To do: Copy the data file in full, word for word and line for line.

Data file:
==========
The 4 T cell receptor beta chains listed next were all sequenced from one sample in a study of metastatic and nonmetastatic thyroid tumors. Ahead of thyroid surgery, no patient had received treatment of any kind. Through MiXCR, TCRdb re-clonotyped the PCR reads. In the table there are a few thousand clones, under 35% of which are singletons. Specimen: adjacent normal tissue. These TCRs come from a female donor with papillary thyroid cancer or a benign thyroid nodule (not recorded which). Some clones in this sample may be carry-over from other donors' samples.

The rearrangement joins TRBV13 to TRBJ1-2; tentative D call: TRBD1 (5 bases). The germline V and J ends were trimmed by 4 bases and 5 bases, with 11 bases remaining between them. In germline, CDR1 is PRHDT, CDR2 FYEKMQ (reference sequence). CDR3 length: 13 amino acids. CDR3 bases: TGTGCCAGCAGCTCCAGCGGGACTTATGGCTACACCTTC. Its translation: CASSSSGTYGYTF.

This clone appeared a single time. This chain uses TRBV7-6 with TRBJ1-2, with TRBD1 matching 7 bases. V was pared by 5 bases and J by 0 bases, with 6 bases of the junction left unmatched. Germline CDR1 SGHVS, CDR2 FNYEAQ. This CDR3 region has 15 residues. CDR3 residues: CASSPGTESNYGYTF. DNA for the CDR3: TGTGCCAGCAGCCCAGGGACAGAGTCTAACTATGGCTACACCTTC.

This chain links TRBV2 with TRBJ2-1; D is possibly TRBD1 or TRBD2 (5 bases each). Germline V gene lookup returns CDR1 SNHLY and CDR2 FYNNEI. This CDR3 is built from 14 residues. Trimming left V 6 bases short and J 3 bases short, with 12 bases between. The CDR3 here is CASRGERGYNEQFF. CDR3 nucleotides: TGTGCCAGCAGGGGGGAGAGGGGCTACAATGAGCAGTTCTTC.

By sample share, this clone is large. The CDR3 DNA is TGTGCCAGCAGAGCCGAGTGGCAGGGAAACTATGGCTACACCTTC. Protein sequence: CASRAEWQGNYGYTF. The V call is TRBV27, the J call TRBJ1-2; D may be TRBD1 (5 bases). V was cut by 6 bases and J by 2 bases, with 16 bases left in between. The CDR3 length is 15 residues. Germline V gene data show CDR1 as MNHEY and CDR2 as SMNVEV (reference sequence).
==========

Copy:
The 4 T cell receptor beta chains listed next were all sequenced from one sample in a study of metastatic and nonmetastatic thyroid tumors. Ahead of thyroid surgery, no patient had received treatment of any kind. Through MiXCR, TCRdb re-clonotyped the PCR reads. In the table there are a few thousand clones, under 35% of which are singletons. Specimen: adjacent normal tissue. These TCRs come from a female donor with papillary thyroid cancer or a benign thyroid nodule (not recorded which). Some clones in this sample may be carry-over from other donors' samples.

The rearrangement joins TRBV13 to TRBJ1-2; tentative D call: TRBD1 (5 bases). The germline V and J ends were trimmed by 4 bases and 5 bases, with 11 bases remaining between them. In germline, CDR1 is PRHDT, CDR2 FYEKMQ (reference sequence). CDR3 length: 13 amino acids. CDR3 bases: TGTGCCAGCAGCTCCAGCGGGACTTATGGCTACACCTTC. Its translation: CASSSSGTYGYTF.

This clone appeared a single time. This chain uses TRBV7-6 with TRBJ1-2, with TRBD1 matching 7 bases. V was pared by 5 bases and J by 0 bases, with 6 bases of the junction left unmatched. Germline CDR1 SGHVS, CDR2 FNYEAQ. This CDR3 region has 15 residues. CDR3 residues: CASSPGTESNYGYTF. DNA for the CDR3: TGTGCCAGCAGCCCAGGGACAGAGTCTAACTATGGCTACACCTTC.

This chain links TRBV2 with TRBJ2-1; D is possibly TRBD1 or TRBD2 (5 bases each). Germline V gene lookup returns CDR1 SNHLY and CDR2 FYNNEI. This CDR3 is built from 14 residues. Trimming left V 6 bases short and J 3 bases short, with 12 bases between. The CDR3 here is CASRGERGYNEQFF. CDR3 nucleotides: TGTGCCAGCAGGGGGGAGAGGGGCTACAATGAGCAGTTCTTC.

By sample share, this clone is large. The CDR3 DNA is TGTGCCAGCAGAGCCGAGTGGCAGGGAAACTATGGCTACACCTTC. Protein sequence: CASRAEWQGNYGYTF. The V call is TRBV27, the J call TRBJ1-2; D may be TRBD1 (5 bases). V was cut by 6 bases and J by 2 bases, with 16 bases left in between. The CDR3 length is 15 residues. Germline V gene data show CDR1 as MNHEY and CDR2 as SMNVEV (reference sequence).